- Custom sheds. Generally speaking, a custom shed can cost anywhere from $2,000 to $8,000, depending on the materials you choose and the project's size. Custom sheds become more expensive the larger the square footage and the more add-ons or upgrades they have.
Knowing your budget and the cost range for each category will help you figure out which payment option is reasonable for you. Here's a quick overview of the most common payment options.
- Buy outright. Buying your building with cash or check in one full payment allows you to own it immediately.
- Rent-to-own. A rent-to-own agreement is a deal in which you commit to renting a shed for a specific period of time, with the option of buying it before the lease runs out. It’s important to note that rent-to-own legislation can be different from state to state. Be sure to look at your state before considering this option.
- Loan. Whether you take a loan through a bank or third-party financier, financing allows you to enjoy your new building immediately but commits you to monthly payments. Some loans require a credit check, while others may not. In both cases, be sure to read the fine print and note the interest rate.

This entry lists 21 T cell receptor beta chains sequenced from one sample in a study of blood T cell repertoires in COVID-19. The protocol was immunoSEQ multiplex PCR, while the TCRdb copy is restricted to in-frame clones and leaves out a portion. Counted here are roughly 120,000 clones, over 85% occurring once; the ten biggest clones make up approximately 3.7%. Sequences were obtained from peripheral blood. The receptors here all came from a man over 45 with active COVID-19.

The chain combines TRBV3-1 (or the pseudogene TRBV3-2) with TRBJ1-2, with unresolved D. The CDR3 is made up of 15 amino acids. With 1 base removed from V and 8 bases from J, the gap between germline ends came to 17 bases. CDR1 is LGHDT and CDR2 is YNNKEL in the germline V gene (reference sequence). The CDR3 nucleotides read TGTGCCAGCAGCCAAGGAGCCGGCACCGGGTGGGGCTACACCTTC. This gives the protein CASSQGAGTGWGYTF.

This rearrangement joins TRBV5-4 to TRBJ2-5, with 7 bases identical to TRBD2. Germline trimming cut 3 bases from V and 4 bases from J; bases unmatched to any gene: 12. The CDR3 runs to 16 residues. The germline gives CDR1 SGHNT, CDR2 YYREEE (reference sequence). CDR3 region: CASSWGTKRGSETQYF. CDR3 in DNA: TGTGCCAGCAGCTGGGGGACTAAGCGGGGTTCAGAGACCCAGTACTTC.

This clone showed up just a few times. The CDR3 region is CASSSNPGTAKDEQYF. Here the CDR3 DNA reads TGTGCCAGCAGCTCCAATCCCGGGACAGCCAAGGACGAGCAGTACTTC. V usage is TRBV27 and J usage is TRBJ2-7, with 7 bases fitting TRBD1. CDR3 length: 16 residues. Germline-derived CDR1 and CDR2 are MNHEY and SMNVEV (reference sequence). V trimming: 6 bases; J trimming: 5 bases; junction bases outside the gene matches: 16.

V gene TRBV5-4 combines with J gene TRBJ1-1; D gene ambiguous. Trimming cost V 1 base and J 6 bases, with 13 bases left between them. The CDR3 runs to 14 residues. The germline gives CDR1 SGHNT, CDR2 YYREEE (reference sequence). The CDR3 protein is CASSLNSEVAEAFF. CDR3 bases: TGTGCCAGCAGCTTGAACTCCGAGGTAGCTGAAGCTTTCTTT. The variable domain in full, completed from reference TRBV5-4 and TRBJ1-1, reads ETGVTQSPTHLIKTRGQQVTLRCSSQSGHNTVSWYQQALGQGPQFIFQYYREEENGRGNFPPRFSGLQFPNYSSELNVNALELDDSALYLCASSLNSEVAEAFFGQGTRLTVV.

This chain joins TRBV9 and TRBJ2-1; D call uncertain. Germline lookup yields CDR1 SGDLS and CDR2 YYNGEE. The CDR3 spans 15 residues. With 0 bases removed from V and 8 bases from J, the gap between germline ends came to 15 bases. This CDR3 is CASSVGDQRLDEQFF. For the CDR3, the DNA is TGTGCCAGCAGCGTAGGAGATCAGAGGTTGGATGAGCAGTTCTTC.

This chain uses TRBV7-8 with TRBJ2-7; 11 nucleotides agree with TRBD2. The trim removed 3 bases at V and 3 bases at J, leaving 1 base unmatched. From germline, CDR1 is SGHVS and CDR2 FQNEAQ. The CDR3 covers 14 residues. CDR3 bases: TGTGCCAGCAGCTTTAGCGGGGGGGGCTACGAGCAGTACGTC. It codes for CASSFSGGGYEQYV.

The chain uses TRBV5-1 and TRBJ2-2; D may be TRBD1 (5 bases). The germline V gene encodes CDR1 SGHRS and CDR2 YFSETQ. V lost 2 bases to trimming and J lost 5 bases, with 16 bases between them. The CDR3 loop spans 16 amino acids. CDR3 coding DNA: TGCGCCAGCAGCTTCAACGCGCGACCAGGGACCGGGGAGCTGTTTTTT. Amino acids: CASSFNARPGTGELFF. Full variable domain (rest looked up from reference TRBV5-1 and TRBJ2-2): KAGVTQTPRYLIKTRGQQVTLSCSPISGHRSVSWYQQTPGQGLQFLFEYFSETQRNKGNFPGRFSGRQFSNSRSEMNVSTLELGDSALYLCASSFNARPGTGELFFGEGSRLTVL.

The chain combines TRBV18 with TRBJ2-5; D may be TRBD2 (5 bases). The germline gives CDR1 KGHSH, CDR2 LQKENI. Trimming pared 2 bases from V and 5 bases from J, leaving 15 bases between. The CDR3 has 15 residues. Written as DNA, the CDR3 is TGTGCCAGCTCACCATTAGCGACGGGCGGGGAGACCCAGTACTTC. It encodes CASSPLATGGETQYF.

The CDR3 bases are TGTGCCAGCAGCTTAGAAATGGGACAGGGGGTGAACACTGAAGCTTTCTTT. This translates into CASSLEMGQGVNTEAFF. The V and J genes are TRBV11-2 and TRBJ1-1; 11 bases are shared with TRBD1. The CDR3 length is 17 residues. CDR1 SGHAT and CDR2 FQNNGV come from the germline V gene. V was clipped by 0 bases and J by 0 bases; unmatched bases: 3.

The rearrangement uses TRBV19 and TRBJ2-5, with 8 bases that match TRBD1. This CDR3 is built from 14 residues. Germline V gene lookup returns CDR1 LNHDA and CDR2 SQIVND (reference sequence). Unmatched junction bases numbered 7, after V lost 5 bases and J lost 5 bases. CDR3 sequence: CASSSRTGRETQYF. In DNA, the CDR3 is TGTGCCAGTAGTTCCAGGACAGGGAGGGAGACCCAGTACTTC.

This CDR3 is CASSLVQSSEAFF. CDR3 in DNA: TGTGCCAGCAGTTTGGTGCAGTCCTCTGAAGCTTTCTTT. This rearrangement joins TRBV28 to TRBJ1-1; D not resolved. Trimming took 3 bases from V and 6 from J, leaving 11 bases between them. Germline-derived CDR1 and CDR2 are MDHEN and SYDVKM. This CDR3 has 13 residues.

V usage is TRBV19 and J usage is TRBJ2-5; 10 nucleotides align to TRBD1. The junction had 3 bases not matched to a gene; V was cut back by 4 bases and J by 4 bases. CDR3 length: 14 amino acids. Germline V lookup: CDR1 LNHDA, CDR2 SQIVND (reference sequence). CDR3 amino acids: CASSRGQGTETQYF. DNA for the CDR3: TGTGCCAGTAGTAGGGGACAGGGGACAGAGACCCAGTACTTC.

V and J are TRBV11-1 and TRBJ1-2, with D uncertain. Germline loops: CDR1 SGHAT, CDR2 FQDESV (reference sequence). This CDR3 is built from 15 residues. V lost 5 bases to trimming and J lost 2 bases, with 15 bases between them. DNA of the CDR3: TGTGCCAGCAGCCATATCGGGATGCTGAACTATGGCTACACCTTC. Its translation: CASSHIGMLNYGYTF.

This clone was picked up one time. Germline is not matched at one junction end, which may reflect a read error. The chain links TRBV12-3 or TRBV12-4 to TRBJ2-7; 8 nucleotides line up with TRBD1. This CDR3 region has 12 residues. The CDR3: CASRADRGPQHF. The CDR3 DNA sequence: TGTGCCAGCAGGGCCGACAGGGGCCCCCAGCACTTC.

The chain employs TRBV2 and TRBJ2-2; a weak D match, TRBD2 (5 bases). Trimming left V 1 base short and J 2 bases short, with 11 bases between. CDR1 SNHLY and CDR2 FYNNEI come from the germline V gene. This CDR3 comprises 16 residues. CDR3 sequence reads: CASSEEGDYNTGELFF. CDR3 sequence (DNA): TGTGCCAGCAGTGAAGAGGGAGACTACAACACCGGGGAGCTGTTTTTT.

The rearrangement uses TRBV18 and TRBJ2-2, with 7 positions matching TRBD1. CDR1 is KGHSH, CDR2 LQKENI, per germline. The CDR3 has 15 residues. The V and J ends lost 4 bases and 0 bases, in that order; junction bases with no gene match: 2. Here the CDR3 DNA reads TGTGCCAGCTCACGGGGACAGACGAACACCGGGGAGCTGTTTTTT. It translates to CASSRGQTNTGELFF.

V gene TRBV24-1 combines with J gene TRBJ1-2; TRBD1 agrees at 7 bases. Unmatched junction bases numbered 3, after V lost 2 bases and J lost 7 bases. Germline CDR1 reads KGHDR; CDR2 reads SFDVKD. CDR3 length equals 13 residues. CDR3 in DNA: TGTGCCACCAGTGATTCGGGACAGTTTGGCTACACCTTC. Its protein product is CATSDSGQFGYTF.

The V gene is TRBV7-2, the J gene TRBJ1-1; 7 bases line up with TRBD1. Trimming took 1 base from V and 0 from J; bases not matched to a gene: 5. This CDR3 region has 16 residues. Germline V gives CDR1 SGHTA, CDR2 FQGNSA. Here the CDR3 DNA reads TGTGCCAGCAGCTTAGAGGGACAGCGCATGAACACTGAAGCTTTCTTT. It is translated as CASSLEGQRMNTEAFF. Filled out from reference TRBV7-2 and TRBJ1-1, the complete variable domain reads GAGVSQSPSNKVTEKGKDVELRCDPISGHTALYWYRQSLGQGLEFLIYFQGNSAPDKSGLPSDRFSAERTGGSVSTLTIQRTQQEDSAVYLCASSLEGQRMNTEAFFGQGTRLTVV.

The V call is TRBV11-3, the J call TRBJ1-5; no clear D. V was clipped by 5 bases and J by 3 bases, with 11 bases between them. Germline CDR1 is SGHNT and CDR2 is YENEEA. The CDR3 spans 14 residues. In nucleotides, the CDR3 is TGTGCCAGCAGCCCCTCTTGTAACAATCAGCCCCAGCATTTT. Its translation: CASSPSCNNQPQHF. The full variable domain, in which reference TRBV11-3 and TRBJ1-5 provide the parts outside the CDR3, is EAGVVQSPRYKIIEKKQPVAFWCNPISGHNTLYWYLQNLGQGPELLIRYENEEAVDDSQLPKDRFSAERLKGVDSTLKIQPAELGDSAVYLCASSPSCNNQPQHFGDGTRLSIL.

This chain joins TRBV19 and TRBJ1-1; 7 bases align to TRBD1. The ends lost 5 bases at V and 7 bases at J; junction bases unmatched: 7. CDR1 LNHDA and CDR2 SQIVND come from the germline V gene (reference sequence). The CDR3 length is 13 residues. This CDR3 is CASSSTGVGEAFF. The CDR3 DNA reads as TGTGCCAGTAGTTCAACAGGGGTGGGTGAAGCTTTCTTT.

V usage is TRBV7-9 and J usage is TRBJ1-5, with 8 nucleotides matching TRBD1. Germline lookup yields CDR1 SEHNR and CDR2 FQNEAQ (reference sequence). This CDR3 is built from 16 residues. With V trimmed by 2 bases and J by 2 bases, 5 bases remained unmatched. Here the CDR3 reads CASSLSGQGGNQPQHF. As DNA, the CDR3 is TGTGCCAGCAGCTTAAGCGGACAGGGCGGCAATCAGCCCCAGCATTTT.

- Credit. Depending on your credit card limit, interest rate, and monthly payment, putting your shed on your personal credit card could be a good option.
With a financial framework, you’re one step closer to the start of your shed shopping experience. Now let’s take a moment to compare shed categories, looking at both their pros and cons.
DIY Sheds Kits
You could sew your own clothing, but very few of us actually do. You could build your own dining room table, but not many of us have the woodworking skills to pull it off. This same logic applies to all DIY projects — including putting together a shed kit. If you don't have any construction experience, then a DIY shed kit may not even be an option worth considering. However, for those who are particularly handy, this is not only a viable option but a relatively inexpensive one.